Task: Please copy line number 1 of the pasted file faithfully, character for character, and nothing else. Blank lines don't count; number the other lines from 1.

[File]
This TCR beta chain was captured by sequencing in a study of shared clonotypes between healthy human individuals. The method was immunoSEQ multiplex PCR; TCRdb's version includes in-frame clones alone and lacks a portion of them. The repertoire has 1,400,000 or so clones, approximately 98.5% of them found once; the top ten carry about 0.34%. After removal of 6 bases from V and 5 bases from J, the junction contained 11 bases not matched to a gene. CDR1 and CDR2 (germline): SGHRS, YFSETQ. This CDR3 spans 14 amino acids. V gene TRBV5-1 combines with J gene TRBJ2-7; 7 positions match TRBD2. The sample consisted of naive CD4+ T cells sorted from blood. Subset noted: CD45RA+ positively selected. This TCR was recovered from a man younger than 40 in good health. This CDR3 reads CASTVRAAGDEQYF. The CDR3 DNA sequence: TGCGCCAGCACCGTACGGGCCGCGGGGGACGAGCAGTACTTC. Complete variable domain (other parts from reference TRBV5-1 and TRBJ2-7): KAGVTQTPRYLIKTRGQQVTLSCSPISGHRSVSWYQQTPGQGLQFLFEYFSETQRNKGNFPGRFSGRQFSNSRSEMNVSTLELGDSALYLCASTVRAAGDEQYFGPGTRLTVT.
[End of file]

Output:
This TCR beta chain was captured by sequencing in a study of shared clonotypes between healthy human individuals. The method was immunoSEQ multiplex PCR; TCRdb's version includes in-frame clones alone and lacks a portion of them. The repertoire has 1,400,000 or so clones, approximately 98.5% of them found once; the top ten carry about 0.34%. After removal of 6 bases from V and 5 bases from J, the junction contained 11 bases not matched to a gene. CDR1 and CDR2 (germline): SGHRS, YFSETQ. This CDR3 spans 14 amino acids. V gene TRBV5-1 combines with J gene TRBJ2-7; 7 positions match TRBD2. The sample consisted of naive CD4+ T cells sorted from blood. Subset noted: CD45RA+ positively selected. This TCR was recovered from a man younger than 40 in good health. This CDR3 reads CASTVRAAGDEQYF. The CDR3 DNA sequence: TGCGCCAGCACCGTACGGGCCGCGGGGGACGAGCAGTACTTC. Complete variable domain (other parts from reference TRBV5-1 and TRBJ2-7): KAGVTQTPRYLIKTRGQQVTLSCSPISGHRSVSWYQQTPGQGLQFLFEYFSETQRNKGNFPGRFSGRQFSNSRSEMNVSTLELGDSALYLCASTVRAAGDEQYFGPGTRLTVT.